Tuesday, March 31, 2015

Like Buhari, Unlike Obasanjo

THIRTY years after he was ousted in a military coup,
Nigerians have decided that Maj-Gen Muhammadu Buhari,
the man who over threw the democratically elected
government of Alhaji Shehu Aliyu Usman Shagari, would be
their President. It was an emphatic decision. There must be
something about the Nigerian year circle.
General Olusegun Obasanjo was released from prison and
elected President, again, 20 years after he left office as a
military Head of State. Unlike Buhari, Obasanjo, in 1979,
handed over to a civilian government, the one Buhari over
     The similarities may just end there in what could be tagged
the return of the Generals; it would seem at the instance of
It must be clear that the military conducted the 1999
election which Obasanjo won. Obasanjo, who ran Nigeria
for eight years, with a huge appetite for more (remember
the third term imbroglio) was the military’s choice to
stabilise a polity that was torn to shreds after the cancelled
June 12 elections of 1993. Obasanjo spent a good part of
those years demilitarising the polity. His successes are as
controversial as the man.
Controversy could have been another name for Buhari, a
political figure who started making rounds of the
presidential elections from 2003, failing in past three
attempts, and retreating to his shell after each effort. His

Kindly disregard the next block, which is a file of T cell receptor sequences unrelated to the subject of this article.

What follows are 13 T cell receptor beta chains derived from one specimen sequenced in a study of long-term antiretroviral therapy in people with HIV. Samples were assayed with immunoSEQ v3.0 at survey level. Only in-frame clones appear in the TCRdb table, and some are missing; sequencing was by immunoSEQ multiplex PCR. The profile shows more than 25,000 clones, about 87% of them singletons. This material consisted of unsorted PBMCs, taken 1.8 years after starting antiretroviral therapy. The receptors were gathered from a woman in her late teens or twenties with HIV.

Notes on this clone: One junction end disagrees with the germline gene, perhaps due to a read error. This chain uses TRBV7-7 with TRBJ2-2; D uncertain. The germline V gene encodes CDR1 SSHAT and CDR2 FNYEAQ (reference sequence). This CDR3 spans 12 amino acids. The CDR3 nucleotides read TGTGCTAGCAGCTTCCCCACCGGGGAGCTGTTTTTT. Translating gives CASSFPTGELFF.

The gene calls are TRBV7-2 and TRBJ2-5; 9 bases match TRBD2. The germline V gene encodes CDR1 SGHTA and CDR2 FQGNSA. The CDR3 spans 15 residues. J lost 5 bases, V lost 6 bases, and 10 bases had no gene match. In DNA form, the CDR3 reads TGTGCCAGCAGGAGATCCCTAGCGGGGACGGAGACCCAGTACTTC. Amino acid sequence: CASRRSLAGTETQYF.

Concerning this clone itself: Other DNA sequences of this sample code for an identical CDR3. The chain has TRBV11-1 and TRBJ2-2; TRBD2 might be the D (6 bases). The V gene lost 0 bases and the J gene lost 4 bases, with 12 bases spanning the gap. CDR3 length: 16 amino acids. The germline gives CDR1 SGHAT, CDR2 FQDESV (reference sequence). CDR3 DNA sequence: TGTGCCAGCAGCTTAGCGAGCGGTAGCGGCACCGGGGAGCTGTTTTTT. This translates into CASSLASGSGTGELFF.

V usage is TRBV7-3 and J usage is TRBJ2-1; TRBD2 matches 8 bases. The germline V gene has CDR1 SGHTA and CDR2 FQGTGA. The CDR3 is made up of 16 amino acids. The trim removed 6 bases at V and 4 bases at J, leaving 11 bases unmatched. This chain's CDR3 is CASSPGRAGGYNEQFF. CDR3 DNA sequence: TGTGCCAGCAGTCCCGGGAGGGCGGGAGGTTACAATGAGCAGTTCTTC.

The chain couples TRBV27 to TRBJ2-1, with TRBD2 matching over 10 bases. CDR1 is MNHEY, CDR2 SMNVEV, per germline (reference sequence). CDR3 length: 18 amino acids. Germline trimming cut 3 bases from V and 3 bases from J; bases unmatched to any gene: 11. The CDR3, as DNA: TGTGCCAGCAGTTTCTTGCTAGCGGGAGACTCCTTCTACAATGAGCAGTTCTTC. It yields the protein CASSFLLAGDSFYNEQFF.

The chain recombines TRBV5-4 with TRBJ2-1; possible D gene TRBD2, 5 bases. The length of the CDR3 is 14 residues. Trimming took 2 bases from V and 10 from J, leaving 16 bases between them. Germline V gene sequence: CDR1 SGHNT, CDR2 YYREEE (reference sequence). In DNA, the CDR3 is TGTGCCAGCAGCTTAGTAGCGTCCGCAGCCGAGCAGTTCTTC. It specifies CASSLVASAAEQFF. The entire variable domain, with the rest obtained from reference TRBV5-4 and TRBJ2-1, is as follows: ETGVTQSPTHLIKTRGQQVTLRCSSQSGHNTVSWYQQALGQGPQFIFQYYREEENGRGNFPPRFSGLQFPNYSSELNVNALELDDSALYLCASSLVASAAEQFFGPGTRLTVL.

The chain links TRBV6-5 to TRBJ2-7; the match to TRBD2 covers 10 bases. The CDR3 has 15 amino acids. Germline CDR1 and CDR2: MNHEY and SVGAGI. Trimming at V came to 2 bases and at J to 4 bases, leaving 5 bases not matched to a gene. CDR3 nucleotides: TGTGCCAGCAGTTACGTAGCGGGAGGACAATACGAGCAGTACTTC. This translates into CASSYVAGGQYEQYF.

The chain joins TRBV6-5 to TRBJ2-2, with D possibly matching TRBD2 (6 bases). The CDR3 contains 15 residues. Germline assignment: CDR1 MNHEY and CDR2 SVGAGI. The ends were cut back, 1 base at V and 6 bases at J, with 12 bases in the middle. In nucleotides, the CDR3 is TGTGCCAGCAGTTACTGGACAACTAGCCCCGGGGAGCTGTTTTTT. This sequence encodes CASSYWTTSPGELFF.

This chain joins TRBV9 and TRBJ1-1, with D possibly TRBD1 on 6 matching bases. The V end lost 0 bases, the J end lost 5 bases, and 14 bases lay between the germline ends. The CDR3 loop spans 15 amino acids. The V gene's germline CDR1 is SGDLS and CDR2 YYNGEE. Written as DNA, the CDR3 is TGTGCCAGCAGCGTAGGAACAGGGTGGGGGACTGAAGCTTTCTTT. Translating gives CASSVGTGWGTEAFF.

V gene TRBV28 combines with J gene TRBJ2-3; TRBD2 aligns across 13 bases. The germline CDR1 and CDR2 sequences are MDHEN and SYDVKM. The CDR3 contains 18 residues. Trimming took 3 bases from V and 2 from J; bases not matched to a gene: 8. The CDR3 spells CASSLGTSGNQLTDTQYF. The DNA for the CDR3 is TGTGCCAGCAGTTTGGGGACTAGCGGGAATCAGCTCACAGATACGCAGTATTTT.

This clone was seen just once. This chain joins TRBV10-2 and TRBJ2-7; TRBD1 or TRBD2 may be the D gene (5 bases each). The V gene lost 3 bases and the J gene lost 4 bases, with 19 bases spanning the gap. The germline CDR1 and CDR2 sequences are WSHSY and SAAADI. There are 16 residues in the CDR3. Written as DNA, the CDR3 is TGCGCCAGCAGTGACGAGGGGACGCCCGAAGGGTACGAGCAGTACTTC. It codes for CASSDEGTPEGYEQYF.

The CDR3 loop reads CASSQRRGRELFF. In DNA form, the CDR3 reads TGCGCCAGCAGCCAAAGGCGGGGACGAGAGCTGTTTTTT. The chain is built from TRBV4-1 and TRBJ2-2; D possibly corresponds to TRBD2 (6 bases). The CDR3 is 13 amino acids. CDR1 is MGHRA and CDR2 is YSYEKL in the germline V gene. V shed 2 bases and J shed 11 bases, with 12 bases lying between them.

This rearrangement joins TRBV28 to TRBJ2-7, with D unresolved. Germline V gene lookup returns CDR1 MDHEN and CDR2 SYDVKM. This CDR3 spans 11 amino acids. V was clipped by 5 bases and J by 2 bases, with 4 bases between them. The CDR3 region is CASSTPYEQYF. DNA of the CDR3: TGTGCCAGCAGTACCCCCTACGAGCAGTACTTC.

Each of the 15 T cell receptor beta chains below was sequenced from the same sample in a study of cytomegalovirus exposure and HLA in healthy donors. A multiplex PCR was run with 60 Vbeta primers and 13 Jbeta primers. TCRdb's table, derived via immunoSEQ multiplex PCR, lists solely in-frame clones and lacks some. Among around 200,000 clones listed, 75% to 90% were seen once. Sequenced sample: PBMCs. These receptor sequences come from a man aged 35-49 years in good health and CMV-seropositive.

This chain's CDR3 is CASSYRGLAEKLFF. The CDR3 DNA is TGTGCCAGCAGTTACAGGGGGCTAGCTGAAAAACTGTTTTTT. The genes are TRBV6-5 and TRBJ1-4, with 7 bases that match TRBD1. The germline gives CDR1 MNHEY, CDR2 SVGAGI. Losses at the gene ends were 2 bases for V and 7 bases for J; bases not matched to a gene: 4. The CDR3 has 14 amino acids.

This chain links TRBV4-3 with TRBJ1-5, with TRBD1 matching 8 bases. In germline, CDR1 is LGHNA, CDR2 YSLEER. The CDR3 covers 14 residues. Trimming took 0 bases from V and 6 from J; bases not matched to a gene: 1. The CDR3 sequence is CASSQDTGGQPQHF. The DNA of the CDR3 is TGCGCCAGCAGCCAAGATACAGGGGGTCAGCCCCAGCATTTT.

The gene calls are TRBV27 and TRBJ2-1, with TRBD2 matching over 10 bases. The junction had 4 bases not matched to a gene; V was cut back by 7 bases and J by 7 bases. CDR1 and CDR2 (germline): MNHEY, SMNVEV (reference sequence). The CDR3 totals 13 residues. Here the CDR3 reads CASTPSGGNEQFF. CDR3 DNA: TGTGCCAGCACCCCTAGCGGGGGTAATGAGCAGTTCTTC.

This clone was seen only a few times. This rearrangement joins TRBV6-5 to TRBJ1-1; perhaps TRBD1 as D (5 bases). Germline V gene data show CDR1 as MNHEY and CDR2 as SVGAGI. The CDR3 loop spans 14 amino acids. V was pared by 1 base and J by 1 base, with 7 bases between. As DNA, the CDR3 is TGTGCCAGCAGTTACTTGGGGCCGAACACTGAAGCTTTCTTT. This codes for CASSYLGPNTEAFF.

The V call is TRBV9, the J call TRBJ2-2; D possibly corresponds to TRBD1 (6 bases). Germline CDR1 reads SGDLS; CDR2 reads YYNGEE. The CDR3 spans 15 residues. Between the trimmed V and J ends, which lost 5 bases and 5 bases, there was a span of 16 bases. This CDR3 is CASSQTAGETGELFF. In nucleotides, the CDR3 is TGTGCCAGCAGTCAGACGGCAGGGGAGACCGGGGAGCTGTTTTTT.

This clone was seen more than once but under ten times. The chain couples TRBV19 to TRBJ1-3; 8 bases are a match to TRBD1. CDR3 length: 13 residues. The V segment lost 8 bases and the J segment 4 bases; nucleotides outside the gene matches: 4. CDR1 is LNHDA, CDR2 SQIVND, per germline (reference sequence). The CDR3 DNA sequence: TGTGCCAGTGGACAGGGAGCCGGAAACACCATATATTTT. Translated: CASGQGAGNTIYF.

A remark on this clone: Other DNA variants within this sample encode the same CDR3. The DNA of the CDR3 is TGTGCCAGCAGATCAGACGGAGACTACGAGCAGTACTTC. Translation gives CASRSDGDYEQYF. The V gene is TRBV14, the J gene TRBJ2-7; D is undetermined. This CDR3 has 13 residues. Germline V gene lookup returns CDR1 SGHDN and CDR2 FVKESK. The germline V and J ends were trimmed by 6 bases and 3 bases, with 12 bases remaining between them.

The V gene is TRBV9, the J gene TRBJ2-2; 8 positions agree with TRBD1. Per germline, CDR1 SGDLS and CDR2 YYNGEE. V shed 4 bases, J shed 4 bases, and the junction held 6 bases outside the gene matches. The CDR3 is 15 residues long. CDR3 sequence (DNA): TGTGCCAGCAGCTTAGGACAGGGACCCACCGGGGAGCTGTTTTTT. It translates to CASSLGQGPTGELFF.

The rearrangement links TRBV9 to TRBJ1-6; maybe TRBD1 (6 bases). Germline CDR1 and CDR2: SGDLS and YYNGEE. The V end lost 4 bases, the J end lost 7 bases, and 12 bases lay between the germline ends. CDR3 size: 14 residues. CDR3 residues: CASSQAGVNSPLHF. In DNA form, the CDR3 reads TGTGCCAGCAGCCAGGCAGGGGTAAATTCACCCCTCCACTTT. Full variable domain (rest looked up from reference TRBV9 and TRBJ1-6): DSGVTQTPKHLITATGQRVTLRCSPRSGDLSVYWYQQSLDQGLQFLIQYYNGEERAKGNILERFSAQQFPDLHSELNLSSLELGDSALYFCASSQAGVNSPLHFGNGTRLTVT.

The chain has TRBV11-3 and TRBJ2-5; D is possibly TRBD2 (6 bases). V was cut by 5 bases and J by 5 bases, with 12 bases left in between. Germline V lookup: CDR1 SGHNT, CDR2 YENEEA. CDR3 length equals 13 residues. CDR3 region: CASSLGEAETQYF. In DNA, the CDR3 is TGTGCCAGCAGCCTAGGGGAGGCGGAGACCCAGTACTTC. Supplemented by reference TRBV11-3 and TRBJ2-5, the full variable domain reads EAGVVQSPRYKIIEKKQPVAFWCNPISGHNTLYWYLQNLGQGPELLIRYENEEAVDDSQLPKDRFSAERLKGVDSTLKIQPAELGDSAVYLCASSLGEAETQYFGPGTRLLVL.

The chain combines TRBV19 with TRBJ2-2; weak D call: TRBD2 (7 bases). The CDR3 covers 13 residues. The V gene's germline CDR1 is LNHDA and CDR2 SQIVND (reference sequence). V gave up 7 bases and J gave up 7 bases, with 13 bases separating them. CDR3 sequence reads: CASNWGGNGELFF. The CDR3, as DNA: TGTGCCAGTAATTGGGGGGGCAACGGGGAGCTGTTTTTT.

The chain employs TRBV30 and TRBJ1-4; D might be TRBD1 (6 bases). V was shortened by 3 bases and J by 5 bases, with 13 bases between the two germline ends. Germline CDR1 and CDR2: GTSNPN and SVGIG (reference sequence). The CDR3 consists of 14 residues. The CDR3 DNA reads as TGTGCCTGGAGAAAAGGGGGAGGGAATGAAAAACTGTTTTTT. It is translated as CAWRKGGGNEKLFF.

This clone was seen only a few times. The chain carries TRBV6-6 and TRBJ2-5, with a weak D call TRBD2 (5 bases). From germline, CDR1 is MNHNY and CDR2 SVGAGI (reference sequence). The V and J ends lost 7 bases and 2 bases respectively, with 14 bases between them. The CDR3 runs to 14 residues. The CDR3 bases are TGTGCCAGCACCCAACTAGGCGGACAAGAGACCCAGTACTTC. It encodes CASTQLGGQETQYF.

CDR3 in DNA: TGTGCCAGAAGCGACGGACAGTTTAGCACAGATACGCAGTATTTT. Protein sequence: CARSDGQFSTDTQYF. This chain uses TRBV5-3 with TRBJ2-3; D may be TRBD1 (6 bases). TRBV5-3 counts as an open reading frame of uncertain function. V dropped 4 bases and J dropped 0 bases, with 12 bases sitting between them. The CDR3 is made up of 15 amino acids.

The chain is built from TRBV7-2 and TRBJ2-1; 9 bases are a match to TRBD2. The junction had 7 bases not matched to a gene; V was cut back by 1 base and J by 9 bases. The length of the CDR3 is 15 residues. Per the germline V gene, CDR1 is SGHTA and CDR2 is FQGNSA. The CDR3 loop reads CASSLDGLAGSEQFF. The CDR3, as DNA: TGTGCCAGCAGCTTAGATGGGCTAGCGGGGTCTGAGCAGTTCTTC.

fourth attempt at the presidency was the subject of multiple
jokes, but he was on his way to victory, possibly under-
rated until it was too late, or his opponent did not
understand that the battle was not against the General, but
allied forces, mostly visible, and other in the shades, who
rallied round Buhari.
No Nigerian had attempted the presidency as many times as
Buhari. None has had the patience, perseverance and
resilience to bear the indignity of three losses. Many of
those who voted for Buhari might not have been born when
he began his draconian rule in 1984. Stories of those days
made no impression on a new generation of voters, who
wanted answers about their future. They opted for a man
who many remember more for the stiff stubbornness of his
military orientation than what he did for Nigeria . His 20-
month sojourn that ended in August 1985 was really short
for anyone to have known what he would have done with
The milestone is the transition from a sitting President to a
President-elect. More explicitly, a sitting Nigerian President
has lost an election, something unimaginable, though we
saw it happening across ECOWAS – Ghana, Senegal, Cote
d’Ivoire. It could deepen our democracy; it could make
governments more accountable. It could create a place for
the opposition in our politics.
Buhari also illustrates in our times the Japanese concept of
resilience – you fall seven times and get up eight times.
Many expected him to keeping falling down.
The epitaph to this story would be about a general, who
subjected civilians to his horsewhip, thrown out by his
colleagues and returning to subject himself to the dictates
of civil rule, including a motley crowd of 469 members of the
National Assembly who would subject his moves and
moods to scrutiny.

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